Attackers have recently taken to the job-search website CareerBuilder to spread Microsoft Word documents that appear to be job hopefuls’ resumes, but in reality, are laden with malware.
Researchers at the firm Proofpoint discovered the campaign and discussed their findings in a blog post. In the attack, which has since ceased, malicious Word documents with vague titles such as “resume.doc” and “cv.doc” were being attached to automated emails sent through CareerBuilder to employers. Attackers took the time to respond to legitimate job postings with the documents, which in turn were forwarded to the job’s poster.
Hiring managers, recruiters and other employees open the emails and download the attachments, which at least on the surface appear authentic. The files then go on to exploit a memory corruption vulnerability in Word RTF, a line of communication is forged between the command and control (C+C) server, and the infected machine downloads a payload. For the payload, the binary downloads a .zip file, which yields an image file, which drops a rootkit, Sheldor, onto the infected machine.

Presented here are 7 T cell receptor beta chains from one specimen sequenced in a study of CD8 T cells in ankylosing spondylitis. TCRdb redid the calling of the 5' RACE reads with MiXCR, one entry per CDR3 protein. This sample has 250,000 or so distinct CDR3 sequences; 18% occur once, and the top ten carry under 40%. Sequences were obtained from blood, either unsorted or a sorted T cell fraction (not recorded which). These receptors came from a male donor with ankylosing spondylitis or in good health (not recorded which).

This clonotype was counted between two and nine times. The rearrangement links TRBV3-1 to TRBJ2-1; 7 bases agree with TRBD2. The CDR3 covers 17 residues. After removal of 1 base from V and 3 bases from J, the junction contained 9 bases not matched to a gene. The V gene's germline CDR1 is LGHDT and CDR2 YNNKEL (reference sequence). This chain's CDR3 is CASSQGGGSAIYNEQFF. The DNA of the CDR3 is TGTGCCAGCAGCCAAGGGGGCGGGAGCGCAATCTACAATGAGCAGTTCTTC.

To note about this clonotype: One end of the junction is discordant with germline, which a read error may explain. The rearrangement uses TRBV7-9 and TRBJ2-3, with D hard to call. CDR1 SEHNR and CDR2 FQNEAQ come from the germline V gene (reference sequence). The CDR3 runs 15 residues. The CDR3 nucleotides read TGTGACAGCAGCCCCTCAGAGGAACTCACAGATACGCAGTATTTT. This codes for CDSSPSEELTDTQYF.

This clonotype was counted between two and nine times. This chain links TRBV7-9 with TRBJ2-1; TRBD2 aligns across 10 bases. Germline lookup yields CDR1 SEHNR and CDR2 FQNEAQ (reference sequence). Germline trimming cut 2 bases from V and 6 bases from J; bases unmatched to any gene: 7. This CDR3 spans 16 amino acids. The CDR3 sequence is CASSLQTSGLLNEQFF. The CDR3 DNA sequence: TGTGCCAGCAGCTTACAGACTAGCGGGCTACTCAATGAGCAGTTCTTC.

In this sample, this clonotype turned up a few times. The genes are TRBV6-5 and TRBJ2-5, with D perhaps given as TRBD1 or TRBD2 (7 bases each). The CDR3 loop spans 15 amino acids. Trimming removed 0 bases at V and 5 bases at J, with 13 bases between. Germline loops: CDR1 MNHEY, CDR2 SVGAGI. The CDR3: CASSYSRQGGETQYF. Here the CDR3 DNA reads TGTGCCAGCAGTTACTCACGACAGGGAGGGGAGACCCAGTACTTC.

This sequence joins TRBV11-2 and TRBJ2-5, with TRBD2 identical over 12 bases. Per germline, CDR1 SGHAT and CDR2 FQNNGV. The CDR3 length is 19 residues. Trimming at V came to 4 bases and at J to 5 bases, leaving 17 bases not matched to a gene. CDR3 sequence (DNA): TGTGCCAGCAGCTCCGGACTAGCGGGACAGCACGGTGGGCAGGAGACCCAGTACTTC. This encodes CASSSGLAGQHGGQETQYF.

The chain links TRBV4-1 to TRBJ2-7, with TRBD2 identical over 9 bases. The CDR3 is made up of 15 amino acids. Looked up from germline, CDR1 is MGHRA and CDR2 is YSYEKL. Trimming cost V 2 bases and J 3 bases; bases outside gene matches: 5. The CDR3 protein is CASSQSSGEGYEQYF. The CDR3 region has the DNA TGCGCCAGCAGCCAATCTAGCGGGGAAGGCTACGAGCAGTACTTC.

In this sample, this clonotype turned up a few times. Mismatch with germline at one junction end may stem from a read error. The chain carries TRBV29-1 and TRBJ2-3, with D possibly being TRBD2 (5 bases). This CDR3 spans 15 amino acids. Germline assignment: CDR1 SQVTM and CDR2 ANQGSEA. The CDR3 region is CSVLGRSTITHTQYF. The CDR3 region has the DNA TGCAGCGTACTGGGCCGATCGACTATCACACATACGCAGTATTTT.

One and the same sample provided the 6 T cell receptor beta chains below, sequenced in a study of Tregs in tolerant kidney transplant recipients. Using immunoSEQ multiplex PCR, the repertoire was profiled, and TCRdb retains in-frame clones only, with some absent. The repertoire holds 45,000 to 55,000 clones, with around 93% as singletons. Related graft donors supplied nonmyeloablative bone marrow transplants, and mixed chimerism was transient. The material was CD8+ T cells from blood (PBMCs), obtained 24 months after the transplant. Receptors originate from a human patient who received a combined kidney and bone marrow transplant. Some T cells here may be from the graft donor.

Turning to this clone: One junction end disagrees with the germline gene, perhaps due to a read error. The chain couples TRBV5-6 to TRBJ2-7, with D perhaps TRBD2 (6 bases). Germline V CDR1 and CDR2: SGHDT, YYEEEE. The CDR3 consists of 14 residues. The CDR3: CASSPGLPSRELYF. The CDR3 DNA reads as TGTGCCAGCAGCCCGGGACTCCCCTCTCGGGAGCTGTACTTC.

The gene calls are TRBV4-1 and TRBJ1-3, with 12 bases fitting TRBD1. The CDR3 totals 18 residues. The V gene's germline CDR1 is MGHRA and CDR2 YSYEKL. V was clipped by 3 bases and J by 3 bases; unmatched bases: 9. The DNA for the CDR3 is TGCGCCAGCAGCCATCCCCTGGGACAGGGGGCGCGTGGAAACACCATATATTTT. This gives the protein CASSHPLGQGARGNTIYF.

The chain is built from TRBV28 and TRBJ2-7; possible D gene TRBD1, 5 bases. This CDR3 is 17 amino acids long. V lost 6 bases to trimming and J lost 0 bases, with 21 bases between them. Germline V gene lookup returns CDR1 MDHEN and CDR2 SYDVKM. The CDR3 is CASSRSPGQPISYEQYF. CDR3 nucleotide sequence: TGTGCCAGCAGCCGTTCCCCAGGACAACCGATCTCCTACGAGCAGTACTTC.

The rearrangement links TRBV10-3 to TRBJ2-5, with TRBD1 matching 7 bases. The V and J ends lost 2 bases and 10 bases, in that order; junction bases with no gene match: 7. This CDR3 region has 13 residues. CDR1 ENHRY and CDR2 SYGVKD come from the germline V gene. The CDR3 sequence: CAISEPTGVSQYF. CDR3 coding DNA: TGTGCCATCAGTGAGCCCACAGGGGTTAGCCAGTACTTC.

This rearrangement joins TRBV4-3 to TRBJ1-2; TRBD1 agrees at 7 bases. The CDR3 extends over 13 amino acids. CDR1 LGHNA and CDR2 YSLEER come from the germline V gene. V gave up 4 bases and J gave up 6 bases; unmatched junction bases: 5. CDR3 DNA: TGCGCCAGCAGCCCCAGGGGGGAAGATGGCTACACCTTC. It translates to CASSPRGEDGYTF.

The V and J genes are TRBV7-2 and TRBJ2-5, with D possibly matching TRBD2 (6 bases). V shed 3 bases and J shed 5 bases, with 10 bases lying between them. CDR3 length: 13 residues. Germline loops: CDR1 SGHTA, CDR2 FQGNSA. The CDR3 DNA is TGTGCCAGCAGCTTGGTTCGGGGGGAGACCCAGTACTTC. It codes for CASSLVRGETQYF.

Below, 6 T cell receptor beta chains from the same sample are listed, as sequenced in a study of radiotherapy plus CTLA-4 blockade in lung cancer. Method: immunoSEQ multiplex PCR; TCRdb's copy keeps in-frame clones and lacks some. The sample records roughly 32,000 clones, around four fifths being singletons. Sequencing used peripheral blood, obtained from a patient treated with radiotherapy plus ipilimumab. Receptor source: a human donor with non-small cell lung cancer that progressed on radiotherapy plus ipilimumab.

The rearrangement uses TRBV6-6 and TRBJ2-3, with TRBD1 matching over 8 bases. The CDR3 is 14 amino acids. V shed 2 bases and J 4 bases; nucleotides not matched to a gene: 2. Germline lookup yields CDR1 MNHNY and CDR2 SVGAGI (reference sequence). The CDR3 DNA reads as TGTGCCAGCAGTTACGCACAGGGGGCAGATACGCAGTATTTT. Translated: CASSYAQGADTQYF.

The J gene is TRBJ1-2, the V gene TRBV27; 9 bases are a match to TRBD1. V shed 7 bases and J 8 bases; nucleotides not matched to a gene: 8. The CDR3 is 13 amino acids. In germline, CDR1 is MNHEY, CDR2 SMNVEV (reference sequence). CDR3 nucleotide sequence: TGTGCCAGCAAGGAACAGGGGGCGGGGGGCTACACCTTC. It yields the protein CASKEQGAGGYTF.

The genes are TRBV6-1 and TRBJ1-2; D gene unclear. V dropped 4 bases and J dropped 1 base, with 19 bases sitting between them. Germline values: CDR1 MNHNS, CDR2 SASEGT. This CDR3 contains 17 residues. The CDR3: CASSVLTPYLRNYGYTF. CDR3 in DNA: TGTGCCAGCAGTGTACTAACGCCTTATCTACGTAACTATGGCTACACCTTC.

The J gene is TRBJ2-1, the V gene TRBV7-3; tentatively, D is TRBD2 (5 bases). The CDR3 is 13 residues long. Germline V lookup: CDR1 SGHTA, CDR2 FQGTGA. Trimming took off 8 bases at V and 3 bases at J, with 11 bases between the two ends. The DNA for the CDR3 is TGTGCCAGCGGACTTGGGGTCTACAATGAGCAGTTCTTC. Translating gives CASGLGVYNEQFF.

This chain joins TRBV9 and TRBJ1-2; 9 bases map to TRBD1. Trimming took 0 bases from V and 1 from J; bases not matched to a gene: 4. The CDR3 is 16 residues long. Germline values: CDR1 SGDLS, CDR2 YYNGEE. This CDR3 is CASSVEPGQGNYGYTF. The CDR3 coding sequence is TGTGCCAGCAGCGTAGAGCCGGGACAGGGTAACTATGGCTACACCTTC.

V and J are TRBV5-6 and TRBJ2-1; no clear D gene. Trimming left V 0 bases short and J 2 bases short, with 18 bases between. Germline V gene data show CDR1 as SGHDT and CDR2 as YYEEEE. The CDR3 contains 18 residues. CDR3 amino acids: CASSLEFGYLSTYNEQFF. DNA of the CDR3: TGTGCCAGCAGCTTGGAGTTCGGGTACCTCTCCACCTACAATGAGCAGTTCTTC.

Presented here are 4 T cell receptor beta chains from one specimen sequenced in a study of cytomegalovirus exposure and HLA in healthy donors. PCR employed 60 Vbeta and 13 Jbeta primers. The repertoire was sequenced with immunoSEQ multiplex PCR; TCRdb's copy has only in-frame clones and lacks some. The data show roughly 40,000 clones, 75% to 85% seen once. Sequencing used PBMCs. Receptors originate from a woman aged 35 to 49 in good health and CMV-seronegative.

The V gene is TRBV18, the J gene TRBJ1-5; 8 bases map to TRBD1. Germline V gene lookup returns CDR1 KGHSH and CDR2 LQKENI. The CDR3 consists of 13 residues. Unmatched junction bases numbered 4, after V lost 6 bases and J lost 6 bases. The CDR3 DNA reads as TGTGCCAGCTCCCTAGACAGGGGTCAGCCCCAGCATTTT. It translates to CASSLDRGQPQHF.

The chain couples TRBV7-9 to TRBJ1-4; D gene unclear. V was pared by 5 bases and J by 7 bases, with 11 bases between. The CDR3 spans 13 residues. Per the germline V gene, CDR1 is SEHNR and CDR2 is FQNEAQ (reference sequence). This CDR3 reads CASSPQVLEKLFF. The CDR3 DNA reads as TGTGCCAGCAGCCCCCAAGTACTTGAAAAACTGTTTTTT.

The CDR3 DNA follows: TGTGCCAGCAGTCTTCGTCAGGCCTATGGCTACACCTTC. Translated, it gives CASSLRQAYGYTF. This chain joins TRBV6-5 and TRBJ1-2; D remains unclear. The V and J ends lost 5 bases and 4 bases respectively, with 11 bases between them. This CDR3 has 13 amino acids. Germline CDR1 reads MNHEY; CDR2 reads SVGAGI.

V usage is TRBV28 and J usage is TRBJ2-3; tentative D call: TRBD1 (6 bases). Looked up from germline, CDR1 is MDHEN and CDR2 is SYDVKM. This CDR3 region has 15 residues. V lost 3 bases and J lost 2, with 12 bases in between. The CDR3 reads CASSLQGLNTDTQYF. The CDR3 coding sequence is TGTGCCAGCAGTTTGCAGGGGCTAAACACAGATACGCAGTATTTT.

“The inventive combination of effective delivery with a very stealthy infection routine enables attackers to evade automated defenses and fool skeptical end-users,” Proofpoint’s research reads, “Instead of a new employee, the victim organizations welcome a dangerous piece of malware.”
Researchers point out the malicious Word documents were built with Microsoft Word Intruder, or MWI, a tool FireEye profiled early last month. The “builder” tool can be purchased for $2,000-$3,500 on underground forums and serves up CVE-weaponized docs. While technically marketed toward use in APT style attacks, it can also be used in spam campaigns.
Proofpoint claims CareerBuilder took “prompt action” to address the issue but the campaign is a handy reminder that Word Documents and .PDF files – on job search websites and in email attachments alike – remain an effective medium for attackers to parse out malware.
Researchers with Trusteer spotted attackers leveraging CareerBuilder’s site a few years back to propagate a variant of the Zeus Trojan.
Provided from: Techcrunch.